What not to buy in a portable power bank (and what questions to ask yourself)

I’m not recommending anything, but here’s specifically what I’m suggesting you stay away from – portable power bank / charger gimmicks, traps to avoid, questions to ask yourself before plunking down any money.

TL;DR – 9 years using portable cell phone charging battery banks, whole lot of text, not a lot of pictures, what not to buy.

Chargers with odd methods to recharge them

A while back I got a charger that’s really pretty heavy duty. It’s got a large battery, can charge two phones and has an electrical outlet or two and it’s damned cool and I have no way to charge it back up. Oh, it came with a brick charger, and said brick charger stayed at home and was put in a place where it would not be lost and of course is now lost.

All the rest of my portable chargers I can charge via USB, or they have built-in wall plugs and I can slap them into the wall. One I can plug an extension cord into. This one little brick charger has been used about four times and the replacement brick is about half the price of the unit. I’m going to toss my house to locate the charging cable for this, but man, if I charge USB I should be able to recharge via USB.

The problem with specialized power sources is this – you lose the power source you don’t charge the unit again. You want to charge in a car you need to bring that power cord along to charge your battery and maybe an inverter to charge it. You want to charge at a friend’s house without going home to get that adapter you need to buy them a special charging brick to keep at their house.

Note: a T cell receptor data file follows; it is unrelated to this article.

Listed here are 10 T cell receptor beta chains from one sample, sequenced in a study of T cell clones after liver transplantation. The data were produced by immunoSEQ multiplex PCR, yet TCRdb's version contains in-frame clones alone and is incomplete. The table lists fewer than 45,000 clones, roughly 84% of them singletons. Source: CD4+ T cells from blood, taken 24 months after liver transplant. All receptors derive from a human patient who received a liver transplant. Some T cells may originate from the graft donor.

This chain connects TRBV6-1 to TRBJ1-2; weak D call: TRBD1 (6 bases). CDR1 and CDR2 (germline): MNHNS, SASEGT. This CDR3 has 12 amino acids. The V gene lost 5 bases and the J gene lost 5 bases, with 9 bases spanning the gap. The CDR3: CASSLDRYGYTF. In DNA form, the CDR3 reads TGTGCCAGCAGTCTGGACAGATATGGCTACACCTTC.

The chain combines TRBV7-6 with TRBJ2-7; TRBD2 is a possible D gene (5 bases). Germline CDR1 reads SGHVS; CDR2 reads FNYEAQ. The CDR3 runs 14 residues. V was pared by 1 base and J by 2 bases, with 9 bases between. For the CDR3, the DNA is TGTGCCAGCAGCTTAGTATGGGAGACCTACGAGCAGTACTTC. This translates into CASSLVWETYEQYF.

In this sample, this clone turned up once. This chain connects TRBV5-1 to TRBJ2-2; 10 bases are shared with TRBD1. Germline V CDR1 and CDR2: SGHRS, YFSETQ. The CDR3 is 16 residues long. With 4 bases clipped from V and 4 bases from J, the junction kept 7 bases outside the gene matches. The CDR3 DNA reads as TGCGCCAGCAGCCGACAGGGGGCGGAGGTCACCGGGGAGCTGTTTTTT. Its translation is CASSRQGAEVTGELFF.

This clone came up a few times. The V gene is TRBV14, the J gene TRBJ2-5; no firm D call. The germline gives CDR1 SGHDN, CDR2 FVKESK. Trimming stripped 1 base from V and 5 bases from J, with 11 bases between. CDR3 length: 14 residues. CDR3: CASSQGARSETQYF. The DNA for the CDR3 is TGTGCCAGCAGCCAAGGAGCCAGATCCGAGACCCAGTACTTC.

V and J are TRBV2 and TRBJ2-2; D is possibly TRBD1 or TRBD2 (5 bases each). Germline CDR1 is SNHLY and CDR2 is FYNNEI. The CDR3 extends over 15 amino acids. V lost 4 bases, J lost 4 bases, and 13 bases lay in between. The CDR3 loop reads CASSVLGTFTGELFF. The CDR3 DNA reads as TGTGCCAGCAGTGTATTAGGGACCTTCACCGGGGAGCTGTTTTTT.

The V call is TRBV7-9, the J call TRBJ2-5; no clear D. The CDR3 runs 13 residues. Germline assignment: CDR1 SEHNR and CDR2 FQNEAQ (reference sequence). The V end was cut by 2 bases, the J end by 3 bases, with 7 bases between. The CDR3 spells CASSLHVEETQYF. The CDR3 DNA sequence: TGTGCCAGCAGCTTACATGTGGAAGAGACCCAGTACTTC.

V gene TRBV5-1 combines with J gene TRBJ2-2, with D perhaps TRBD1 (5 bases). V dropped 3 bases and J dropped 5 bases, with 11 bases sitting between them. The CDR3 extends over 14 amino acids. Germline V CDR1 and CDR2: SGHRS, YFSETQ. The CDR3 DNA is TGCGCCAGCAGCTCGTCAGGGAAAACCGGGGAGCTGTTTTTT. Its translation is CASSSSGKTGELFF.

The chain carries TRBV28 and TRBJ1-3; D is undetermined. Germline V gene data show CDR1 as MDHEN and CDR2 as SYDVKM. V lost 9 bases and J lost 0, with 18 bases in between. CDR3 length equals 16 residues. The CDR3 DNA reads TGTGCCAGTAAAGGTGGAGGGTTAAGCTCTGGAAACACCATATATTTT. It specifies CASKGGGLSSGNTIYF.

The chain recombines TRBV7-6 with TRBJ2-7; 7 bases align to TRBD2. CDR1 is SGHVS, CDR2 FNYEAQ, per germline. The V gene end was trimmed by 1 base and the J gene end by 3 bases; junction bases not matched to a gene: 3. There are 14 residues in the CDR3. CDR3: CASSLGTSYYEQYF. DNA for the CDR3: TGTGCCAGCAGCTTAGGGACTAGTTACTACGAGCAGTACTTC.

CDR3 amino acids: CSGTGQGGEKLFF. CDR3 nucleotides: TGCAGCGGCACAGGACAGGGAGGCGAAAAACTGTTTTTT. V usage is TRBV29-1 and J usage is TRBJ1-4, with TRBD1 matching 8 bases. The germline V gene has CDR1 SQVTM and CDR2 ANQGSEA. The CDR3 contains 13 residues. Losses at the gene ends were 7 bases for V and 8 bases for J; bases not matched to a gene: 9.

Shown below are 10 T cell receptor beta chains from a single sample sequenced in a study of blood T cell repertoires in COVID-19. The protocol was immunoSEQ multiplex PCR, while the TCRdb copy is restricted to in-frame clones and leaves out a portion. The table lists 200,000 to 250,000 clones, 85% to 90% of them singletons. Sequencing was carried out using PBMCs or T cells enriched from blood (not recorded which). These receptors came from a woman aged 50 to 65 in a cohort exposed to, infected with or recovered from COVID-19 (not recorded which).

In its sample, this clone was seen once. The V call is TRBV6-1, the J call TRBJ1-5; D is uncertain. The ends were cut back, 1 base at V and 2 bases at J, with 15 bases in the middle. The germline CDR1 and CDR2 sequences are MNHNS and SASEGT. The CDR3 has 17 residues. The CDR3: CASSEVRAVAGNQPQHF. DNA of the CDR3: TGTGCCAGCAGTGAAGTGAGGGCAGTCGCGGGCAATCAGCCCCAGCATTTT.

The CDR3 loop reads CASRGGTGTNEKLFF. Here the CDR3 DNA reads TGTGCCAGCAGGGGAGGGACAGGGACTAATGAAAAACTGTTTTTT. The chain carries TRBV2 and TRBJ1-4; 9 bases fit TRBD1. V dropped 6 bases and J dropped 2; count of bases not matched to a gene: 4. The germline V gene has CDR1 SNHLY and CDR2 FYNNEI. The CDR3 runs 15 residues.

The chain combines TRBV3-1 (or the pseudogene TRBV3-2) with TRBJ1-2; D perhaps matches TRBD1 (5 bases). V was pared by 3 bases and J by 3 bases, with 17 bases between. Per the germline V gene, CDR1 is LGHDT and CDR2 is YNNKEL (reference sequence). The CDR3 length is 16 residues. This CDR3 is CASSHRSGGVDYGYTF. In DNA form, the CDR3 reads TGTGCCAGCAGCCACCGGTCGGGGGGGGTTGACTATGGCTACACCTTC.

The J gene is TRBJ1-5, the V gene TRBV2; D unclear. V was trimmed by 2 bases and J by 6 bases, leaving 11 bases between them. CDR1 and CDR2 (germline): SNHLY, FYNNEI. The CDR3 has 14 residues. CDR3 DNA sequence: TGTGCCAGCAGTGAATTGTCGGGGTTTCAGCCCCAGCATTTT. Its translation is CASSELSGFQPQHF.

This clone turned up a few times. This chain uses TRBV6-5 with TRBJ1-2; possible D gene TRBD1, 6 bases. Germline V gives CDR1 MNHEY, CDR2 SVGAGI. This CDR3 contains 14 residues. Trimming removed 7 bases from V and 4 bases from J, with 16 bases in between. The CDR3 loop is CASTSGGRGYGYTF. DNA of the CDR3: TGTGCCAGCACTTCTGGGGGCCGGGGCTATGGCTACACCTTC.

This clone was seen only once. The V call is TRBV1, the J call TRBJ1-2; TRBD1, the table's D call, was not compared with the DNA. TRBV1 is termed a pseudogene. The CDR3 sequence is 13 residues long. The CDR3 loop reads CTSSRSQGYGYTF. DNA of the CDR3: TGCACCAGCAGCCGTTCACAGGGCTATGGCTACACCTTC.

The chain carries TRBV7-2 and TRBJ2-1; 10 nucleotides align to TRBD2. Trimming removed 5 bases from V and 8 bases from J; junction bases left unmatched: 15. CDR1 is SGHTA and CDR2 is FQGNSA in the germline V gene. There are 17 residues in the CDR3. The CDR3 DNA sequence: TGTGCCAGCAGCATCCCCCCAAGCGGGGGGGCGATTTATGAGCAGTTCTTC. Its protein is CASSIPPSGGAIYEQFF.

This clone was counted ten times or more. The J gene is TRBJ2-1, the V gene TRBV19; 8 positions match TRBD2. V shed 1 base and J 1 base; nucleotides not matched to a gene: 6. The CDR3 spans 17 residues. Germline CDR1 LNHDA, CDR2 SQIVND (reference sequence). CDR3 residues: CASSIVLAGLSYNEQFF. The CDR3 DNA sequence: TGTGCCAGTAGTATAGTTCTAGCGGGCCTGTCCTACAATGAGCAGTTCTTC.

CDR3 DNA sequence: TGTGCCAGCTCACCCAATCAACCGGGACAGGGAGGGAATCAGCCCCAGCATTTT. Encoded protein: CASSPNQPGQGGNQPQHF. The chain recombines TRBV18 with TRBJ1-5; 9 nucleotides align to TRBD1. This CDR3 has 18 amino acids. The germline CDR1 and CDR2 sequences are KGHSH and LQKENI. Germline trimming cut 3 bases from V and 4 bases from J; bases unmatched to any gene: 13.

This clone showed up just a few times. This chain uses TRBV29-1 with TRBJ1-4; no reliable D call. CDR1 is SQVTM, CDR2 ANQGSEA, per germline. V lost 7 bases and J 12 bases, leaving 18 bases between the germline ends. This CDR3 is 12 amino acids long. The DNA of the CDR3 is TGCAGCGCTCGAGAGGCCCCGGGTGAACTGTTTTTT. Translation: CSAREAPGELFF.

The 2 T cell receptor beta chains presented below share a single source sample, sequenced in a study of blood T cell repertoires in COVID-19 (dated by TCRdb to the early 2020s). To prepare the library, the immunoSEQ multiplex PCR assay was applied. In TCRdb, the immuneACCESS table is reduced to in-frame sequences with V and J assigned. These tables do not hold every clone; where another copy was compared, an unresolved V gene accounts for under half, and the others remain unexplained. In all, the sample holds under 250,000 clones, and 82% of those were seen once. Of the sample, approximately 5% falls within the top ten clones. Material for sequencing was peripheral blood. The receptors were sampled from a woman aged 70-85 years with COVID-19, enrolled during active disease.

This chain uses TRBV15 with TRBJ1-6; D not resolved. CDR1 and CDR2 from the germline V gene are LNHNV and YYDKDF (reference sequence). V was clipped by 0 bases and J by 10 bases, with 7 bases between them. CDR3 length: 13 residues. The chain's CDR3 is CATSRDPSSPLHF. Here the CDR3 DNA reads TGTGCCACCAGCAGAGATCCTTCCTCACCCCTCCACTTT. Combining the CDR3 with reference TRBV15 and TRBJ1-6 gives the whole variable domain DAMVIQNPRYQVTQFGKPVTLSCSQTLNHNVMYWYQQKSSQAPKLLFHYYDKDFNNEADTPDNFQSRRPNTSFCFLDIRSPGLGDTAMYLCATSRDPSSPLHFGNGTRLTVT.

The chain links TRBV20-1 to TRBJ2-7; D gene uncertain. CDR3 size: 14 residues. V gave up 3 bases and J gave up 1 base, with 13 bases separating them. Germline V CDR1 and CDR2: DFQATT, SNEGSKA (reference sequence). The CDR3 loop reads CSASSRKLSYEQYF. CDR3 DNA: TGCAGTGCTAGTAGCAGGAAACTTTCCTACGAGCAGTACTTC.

Non-USB and random power bricks you have to keep up with means a much more limited use case.

Everyone with a smart anything can charge a USB-A device these days.

Wireless charging

I love wireless charging at night, and maybe with the 15+ watt chargers things have turned the corner, but in general it’s been slow, a lot less efficient (which you do have to consider when dealing with a battery, not so much plugged in,) and when you’re dealing with a portable wireless charger you’re putting that thing down and praying nobody bumps into it and knocks your phone or phones off the eighth of an inch that they’ll charge on.

Oh here, let’s put my wireless headphones on this portable wireless charger on a coffee table and hope nobody bumps into it.

I mean, maybe you’re different, but if I need to charge my phone and I’m out and about a flat table that will be untouched that I can put my phone on probably is not in the cards. If I’ve got a flat table I’ve probably got an outlet. For me portable chargers are probably wired.

Ah, here we are out camping. Let’s break out this thing that looks like an iPhone’s sex doll, place it somewhere, and then put a phone or three on it to charge slower than plugging it in would take in the hot sun.

I’ve got wireless charging units, they work, they’re as fast as wireless charging goes, which for me is slower, and the main problem is having to lay the charger somewhere where it’s not going to be disturbed. Out and need a charge? Good luck sitting there. Wireless is great for at night near the bed when you want to just put your phone up and wake up to a charged phone, or you want to answer the phone without pulling down 15 other things the cable got caught in.

Not so great in other areas in my experience.

Solar anything (for chargers)

Solar works, don’t get me wrong, but most people don’t tend to understand that the amount of power you’re saving, and the amount you’re generating by going solar on a phone are laughable. A full backpack solar panel if you lay it out in the sun all day with the panels pointed to the sky can probably get you through the night with enough juice for your phone. Those are generally $100+ investments to generate 6 cents a year worth of electricity, slowly.